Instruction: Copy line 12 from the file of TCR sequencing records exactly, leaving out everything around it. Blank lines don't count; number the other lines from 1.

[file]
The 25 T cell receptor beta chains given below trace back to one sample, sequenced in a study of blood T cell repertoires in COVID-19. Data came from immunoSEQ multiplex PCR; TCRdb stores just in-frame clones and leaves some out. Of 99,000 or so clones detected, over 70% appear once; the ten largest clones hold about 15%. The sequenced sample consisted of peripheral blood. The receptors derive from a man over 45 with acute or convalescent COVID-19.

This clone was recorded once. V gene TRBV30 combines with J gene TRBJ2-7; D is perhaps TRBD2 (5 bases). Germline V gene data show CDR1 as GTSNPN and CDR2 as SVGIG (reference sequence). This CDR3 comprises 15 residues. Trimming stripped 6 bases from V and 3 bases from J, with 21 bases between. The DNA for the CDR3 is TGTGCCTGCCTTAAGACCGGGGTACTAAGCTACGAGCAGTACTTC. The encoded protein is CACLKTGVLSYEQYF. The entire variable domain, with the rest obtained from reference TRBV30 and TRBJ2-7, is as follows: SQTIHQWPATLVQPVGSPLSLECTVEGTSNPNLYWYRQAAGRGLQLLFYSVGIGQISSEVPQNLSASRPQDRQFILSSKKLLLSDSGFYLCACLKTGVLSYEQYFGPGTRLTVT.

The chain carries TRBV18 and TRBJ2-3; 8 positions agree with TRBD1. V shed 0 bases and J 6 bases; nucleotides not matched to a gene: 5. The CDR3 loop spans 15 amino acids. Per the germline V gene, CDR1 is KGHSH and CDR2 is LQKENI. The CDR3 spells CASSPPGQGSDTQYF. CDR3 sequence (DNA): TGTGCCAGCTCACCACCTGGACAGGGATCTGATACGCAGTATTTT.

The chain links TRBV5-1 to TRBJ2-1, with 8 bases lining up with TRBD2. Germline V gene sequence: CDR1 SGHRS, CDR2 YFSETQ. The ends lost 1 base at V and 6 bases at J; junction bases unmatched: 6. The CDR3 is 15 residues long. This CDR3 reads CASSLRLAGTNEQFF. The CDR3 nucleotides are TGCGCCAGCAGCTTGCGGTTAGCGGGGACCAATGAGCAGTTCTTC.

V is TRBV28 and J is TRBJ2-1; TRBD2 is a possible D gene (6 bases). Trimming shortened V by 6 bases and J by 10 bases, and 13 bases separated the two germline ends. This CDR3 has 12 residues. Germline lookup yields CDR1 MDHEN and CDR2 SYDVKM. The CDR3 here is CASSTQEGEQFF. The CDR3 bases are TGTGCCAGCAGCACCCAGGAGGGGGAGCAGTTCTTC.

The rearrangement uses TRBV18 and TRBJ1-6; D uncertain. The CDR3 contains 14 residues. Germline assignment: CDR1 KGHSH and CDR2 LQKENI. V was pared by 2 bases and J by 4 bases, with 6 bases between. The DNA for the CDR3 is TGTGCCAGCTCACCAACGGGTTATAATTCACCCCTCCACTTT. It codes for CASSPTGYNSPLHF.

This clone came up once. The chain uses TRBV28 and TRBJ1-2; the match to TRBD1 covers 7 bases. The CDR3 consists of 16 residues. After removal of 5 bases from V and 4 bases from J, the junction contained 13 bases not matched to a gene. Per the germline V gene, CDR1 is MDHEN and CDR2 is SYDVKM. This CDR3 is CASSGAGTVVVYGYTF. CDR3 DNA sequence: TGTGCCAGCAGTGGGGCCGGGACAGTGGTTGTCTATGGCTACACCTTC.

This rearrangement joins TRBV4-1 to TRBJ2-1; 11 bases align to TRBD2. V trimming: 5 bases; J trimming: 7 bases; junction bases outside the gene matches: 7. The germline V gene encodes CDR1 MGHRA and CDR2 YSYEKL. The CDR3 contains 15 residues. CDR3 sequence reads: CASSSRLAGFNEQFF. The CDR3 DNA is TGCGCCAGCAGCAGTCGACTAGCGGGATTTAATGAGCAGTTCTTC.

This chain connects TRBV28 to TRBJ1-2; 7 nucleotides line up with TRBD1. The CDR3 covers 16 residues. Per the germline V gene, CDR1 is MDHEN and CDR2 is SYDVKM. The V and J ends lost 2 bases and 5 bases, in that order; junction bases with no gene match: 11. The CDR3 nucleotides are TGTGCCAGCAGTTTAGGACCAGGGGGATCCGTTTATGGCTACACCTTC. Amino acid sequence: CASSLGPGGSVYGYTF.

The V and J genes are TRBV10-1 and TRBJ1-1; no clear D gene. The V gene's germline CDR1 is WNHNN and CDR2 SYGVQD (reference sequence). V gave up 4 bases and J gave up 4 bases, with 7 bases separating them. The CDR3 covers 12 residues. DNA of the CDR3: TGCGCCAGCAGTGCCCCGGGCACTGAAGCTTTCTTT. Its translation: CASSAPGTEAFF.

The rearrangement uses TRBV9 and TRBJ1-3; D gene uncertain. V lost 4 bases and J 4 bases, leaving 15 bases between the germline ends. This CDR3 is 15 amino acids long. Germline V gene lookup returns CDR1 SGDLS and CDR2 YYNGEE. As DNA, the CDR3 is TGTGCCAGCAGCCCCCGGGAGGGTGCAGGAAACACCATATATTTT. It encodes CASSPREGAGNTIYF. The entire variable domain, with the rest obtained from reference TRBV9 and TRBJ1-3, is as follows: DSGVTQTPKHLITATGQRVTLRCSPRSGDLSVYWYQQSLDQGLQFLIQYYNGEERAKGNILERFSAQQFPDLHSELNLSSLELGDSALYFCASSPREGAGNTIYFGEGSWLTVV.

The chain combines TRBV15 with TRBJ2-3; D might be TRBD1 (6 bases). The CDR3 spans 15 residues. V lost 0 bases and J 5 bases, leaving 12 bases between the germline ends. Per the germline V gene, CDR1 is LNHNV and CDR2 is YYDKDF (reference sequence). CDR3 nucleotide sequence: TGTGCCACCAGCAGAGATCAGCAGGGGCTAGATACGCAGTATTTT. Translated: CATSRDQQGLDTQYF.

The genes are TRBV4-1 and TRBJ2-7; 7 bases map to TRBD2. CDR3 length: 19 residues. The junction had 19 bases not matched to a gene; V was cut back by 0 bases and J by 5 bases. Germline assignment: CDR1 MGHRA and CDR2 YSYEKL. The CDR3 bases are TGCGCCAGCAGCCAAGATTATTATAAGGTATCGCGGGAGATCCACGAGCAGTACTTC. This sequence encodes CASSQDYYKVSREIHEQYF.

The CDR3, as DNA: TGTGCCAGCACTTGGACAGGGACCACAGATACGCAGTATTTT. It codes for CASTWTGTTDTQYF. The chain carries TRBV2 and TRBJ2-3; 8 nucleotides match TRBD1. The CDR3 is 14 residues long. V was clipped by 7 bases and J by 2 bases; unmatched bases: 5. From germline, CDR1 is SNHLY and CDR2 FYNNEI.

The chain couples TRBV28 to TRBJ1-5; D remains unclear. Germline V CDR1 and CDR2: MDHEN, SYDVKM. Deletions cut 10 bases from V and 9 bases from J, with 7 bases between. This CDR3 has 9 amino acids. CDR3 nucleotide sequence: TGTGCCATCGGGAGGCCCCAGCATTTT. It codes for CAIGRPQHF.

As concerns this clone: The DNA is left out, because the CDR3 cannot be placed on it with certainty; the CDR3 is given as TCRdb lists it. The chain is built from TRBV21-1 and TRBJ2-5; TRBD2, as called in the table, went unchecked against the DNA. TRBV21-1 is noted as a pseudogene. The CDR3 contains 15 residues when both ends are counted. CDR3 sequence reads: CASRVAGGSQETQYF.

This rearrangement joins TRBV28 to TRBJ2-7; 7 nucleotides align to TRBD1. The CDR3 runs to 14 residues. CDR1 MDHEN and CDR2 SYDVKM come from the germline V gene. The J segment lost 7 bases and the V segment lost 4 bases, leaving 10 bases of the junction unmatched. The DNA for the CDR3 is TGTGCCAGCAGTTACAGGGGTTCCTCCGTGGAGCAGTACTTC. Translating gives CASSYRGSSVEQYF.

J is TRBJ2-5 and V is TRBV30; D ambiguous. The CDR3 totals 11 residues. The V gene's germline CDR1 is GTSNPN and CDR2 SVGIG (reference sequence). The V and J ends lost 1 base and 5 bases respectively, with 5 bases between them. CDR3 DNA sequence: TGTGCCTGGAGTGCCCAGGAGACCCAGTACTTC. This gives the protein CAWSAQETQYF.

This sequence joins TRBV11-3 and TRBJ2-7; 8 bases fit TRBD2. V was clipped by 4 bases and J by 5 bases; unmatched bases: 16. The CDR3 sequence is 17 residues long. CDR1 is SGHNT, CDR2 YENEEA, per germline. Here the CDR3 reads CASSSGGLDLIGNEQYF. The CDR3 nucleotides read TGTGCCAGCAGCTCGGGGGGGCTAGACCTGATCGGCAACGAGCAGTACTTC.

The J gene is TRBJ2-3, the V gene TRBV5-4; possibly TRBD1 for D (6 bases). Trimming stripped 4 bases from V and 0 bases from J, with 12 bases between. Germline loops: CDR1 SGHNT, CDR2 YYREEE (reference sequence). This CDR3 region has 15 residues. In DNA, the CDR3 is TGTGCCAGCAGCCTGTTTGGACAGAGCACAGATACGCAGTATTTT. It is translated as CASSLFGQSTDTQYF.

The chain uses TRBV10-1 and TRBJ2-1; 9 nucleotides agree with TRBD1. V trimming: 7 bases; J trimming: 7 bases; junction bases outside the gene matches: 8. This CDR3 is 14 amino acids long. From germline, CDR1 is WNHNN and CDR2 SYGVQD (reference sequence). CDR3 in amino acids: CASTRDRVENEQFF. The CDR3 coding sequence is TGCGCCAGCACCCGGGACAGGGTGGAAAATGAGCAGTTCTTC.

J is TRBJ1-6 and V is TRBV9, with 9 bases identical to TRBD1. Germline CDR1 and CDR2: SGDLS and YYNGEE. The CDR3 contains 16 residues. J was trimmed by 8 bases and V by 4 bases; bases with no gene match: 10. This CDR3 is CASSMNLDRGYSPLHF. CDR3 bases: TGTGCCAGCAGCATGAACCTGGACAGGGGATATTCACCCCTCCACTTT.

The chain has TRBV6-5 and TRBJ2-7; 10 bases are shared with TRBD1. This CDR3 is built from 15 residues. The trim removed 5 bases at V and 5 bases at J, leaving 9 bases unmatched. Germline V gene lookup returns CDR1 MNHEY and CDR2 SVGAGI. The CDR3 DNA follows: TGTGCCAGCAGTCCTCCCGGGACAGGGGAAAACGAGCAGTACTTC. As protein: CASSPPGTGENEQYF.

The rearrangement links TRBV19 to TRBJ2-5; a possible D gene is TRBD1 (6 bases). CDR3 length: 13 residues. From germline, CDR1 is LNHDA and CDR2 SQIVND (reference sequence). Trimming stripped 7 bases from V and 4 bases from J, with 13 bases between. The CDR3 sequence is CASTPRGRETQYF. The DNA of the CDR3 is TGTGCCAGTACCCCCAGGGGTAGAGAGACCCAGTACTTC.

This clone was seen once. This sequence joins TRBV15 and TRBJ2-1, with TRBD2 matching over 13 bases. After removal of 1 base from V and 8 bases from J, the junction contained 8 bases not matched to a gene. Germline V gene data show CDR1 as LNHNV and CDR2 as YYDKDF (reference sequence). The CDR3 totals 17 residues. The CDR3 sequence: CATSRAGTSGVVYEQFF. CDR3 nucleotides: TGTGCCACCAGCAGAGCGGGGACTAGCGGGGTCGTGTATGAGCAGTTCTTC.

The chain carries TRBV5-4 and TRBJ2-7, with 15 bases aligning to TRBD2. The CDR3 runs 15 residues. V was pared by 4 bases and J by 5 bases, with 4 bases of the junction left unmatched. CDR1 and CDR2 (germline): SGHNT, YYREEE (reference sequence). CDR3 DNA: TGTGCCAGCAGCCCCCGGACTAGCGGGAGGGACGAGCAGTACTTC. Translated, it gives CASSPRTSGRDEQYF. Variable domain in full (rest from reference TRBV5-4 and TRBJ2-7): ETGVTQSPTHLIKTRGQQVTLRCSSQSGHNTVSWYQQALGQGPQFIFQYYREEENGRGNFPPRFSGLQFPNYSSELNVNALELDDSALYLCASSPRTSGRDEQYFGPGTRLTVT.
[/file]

The chain combines TRBV15 with TRBJ2-3; D might be TRBD1 (6 bases). The CDR3 spans 15 residues. V lost 0 bases and J 5 bases, leaving 12 bases between the germline ends. Per the germline V gene, CDR1 is LNHNV and CDR2 is YYDKDF (reference sequence). CDR3 nucleotide sequence: TGTGCCACCAGCAGAGATCAGCAGGGGCTAGATACGCAGTATTTT. Translated: CATSRDQQGLDTQYF.